More than a month after his disorderly conduct arrest, Kansas State forward Nae’Qwan Tomlin has been dismissed from the team, Kansas State athletic director Gene Taylor announced in a statement on Wednesday.
In late October, Kansas State head coach Jerome Tang announced that Tomlin, who averaged 10.4 PPG and started 36 games last season, had been suspended “for not living up to expectations we require of our players” after his arrest for “disorderly conduct; brawling or fighting” at a local sports bar.
He has not played this season, and the school offered no specifics about Tomlin’s indefinite suspension.
In his statement, Taylor said the school cannot discuss details because of “federal privacy laws.” He added that the school wants to “protect” Tomlin.
“I have been monitoring this situation and overseeing Nae’Qwan’s suspension with Coach Tang’s involvement,” Taylor said in a statement. “While we cannot share the specifics that have led to this outcome due to the reasons stated above, K-State Athletics can now share that Nae’Qwan Tomlin will no longer be able to continue with the K-State men’s basketball team.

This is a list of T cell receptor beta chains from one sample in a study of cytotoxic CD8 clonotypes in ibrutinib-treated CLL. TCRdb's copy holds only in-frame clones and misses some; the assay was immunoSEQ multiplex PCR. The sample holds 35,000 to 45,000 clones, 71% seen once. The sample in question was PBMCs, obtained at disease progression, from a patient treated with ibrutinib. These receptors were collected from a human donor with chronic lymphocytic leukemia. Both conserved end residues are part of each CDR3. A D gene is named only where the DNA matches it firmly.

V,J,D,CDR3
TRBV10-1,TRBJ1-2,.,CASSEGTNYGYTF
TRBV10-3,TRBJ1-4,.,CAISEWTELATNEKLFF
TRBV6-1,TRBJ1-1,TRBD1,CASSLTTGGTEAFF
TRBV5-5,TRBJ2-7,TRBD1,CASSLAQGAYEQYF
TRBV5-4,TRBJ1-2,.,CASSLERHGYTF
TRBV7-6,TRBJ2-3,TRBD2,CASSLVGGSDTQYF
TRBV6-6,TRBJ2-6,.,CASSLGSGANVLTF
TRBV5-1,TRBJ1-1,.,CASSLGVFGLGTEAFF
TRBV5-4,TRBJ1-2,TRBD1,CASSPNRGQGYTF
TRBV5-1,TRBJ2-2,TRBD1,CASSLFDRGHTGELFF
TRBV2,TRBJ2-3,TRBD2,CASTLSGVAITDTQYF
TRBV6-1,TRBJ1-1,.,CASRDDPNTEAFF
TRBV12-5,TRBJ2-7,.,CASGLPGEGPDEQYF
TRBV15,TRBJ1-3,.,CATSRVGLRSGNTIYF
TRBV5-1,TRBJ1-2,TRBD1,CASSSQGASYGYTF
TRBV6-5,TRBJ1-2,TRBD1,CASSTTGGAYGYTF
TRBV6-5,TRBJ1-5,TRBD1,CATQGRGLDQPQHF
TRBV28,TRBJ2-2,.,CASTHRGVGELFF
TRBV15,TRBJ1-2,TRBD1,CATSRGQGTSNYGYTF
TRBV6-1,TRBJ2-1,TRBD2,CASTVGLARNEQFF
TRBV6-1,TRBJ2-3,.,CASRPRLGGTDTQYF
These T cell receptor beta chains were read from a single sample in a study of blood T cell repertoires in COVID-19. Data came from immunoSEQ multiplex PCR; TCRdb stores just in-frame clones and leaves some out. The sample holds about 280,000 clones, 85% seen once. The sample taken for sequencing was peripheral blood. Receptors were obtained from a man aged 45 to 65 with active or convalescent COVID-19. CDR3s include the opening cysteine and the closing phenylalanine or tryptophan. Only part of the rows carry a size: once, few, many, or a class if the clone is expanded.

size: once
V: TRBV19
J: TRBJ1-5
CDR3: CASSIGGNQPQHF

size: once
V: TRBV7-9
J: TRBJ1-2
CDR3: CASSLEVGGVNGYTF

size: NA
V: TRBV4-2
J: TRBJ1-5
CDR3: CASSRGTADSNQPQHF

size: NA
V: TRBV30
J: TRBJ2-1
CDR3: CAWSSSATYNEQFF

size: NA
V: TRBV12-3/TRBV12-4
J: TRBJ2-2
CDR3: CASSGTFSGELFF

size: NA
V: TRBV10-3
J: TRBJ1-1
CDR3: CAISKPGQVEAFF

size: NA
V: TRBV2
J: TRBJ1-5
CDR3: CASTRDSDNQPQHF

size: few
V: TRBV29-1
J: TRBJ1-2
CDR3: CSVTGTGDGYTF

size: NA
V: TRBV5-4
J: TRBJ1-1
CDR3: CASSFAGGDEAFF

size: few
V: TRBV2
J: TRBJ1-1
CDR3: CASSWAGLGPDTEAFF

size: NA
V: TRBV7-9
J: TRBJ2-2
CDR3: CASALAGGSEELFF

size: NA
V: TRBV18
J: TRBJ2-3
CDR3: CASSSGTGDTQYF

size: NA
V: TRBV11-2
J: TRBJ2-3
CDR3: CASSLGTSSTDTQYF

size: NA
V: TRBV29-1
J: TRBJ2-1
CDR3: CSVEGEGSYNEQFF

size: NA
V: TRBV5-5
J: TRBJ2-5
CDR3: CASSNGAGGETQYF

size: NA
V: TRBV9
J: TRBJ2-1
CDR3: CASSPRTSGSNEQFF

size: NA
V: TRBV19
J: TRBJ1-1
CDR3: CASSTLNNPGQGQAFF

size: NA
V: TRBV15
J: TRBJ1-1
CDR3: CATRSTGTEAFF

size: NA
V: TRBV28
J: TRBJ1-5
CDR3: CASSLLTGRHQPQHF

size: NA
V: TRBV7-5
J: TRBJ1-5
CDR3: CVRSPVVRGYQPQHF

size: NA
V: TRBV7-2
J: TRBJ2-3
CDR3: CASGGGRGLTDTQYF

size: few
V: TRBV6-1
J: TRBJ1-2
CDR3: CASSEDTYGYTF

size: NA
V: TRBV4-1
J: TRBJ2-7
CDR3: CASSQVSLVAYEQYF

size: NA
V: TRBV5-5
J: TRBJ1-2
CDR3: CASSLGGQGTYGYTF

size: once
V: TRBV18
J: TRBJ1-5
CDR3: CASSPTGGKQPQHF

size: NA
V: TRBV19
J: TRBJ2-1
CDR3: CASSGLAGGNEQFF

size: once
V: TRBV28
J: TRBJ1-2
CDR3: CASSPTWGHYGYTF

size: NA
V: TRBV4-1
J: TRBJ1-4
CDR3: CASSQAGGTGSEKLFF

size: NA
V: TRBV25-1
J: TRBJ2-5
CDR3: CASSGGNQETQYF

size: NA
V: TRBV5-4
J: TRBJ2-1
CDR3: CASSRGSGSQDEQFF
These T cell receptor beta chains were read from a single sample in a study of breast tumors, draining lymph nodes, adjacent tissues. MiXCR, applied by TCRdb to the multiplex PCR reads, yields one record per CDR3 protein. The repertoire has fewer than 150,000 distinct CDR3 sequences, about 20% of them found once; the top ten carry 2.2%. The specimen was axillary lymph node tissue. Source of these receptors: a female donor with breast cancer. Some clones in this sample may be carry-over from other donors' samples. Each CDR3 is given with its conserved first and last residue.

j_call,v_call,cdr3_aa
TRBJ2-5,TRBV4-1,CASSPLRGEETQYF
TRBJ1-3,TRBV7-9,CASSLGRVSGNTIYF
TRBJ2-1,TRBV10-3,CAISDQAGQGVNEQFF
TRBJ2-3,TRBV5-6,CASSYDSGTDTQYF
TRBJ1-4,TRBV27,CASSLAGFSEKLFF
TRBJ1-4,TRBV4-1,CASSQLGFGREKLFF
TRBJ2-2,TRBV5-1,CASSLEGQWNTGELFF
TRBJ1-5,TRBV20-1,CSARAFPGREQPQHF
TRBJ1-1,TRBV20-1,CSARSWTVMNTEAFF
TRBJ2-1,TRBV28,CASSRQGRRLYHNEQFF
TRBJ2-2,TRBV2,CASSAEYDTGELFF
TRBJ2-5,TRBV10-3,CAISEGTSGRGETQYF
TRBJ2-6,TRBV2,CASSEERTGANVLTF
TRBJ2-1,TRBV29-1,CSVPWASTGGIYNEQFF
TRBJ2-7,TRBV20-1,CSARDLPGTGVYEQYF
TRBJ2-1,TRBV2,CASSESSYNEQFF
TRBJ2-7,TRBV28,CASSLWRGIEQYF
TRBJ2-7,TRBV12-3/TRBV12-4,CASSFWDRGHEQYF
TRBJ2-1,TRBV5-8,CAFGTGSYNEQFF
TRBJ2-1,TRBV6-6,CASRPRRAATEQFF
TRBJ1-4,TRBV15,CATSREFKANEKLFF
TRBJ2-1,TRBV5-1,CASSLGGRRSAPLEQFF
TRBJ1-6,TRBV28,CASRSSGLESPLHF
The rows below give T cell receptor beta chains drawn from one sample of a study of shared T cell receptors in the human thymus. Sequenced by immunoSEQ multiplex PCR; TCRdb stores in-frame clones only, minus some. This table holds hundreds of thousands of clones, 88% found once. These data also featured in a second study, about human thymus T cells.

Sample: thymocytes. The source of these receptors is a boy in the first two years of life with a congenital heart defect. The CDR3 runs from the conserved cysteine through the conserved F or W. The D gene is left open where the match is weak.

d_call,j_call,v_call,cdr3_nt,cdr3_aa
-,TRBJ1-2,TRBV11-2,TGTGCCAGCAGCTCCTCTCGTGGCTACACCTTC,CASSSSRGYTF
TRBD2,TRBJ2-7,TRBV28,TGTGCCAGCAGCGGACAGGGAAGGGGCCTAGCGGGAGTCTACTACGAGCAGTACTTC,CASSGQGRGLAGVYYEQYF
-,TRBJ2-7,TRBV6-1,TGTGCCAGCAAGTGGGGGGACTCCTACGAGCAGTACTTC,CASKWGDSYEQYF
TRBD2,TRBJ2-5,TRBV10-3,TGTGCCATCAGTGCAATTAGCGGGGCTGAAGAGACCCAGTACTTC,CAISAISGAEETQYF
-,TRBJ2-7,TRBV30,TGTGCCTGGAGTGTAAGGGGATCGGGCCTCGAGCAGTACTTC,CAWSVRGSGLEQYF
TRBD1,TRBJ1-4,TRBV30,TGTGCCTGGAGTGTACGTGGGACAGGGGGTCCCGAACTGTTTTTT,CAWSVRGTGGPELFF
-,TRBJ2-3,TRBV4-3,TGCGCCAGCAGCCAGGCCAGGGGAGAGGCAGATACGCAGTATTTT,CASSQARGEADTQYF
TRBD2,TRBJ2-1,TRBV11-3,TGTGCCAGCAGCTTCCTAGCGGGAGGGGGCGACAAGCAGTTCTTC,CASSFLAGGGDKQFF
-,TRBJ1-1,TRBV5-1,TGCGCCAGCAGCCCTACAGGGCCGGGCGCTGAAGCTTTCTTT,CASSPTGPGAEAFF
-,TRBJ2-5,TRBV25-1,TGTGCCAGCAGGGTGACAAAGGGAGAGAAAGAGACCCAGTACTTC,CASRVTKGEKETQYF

“This decision was not made lightly by me, but it is the decision warranted by the circumstances that brought it to bear.”
Last season, Tomlin played a key role in Kansas State’s run to the Elite Eight. He averaged 12.5 PPG, 2.0 BPG and 1.5 SPG in the NCAA tournament as Kansas State defeated Montana State, Kentucky and Michigan State before a thrilling 79-76 loss to Florida Atlantic in the Elite Eight.
On his Instagram stories on Wednesday, Tomlin posted: “But I want to be free, free, free,” lyrics from singer Deniece Williams’ 1976 song “Free.”
Tomlin was projected to play a major role for Kansas State this season. The Wildcats have won four in a row, a stretch capped by a 72-71 overtime win against Villanova on Tuesday.
“We appreciate your passion for our men’s basketball team and for Nae’Qwan,” Taylor said. “Please know that together, we stand united to do what is best for this young man’s personal development and growth — and to do what is best to uphold the values of our teams and our university at large.”